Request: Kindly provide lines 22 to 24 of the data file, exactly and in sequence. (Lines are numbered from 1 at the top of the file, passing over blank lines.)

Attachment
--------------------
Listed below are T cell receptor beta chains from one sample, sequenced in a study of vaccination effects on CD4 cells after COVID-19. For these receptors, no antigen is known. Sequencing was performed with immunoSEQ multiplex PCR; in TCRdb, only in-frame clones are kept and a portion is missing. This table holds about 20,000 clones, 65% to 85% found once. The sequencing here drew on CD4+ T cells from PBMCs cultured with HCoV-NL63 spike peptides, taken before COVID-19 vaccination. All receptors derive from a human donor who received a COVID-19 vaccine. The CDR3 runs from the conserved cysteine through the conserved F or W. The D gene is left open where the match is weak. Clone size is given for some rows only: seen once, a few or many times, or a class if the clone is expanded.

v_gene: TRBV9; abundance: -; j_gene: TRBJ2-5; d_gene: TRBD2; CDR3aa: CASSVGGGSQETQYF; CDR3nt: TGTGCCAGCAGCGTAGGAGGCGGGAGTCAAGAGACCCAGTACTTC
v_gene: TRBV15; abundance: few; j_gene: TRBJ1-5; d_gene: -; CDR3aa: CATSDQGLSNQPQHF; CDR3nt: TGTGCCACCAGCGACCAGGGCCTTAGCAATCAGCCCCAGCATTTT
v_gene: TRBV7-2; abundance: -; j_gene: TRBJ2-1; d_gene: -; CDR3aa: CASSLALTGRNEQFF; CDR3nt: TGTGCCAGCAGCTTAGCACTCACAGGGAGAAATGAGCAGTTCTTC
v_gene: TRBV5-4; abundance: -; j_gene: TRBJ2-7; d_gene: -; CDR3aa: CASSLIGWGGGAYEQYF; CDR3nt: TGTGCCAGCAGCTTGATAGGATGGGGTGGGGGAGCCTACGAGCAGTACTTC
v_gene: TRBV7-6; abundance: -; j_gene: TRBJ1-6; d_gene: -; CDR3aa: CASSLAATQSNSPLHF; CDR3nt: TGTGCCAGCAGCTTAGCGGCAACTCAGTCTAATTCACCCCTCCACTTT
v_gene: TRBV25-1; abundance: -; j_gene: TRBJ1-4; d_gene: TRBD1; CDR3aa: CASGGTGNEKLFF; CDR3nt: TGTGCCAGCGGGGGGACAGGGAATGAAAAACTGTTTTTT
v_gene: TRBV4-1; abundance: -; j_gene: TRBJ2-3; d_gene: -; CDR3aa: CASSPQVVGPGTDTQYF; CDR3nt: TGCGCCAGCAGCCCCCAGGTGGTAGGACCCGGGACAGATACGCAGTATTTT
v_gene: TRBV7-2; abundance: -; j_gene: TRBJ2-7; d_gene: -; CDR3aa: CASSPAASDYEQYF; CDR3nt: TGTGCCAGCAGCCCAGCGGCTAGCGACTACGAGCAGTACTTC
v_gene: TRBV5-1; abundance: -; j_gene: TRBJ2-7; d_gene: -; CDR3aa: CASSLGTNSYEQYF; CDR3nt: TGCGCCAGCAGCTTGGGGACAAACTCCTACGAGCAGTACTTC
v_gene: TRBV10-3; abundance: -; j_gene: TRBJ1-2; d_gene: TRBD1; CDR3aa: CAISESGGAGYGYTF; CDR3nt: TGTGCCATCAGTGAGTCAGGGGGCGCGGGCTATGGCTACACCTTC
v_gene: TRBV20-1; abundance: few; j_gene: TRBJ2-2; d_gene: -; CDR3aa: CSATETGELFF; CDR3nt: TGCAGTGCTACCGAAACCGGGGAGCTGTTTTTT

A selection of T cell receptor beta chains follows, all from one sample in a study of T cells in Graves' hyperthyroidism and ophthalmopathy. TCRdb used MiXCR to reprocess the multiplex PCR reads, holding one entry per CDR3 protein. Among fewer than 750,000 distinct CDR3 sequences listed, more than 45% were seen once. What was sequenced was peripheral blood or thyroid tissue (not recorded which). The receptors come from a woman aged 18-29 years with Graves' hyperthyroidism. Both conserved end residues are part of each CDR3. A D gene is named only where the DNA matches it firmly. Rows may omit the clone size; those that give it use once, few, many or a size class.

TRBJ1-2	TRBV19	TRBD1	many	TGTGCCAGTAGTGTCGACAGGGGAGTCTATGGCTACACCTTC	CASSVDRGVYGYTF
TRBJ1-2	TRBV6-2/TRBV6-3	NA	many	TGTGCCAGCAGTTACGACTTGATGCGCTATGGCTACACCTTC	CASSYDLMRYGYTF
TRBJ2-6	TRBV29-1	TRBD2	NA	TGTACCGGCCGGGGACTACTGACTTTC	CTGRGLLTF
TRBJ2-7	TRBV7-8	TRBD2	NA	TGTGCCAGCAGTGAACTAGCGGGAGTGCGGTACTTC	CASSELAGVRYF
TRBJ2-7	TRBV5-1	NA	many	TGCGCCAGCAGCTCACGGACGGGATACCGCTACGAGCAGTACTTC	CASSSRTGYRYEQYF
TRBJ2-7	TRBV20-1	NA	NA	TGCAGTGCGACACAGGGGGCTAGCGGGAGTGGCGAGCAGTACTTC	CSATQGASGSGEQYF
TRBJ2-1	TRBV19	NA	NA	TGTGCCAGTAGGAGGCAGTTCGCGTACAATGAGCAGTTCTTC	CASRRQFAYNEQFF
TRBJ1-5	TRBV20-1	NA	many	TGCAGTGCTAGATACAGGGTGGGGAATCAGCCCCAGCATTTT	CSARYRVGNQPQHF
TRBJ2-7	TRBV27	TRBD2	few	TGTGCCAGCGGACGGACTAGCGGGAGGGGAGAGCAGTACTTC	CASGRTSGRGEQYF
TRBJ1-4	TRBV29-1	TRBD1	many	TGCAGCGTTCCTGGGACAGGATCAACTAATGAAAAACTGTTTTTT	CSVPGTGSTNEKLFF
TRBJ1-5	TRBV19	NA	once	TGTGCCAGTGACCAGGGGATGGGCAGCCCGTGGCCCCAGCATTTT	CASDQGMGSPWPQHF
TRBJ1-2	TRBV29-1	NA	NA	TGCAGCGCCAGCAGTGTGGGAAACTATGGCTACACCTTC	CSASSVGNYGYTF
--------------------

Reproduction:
TRBJ2-7	TRBV27	TRBD2	few	TGTGCCAGCGGACGGACTAGCGGGAGGGGAGAGCAGTACTTC	CASGRTSGRGEQYF
TRBJ1-4	TRBV29-1	TRBD1	many	TGCAGCGTTCCTGGGACAGGATCAACTAATGAAAAACTGTTTTTT	CSVPGTGSTNEKLFF
TRBJ1-5	TRBV19	NA	once	TGTGCCAGTGACCAGGGGATGGGCAGCCCGTGGCCCCAGCATTTT	CASDQGMGSPWPQHF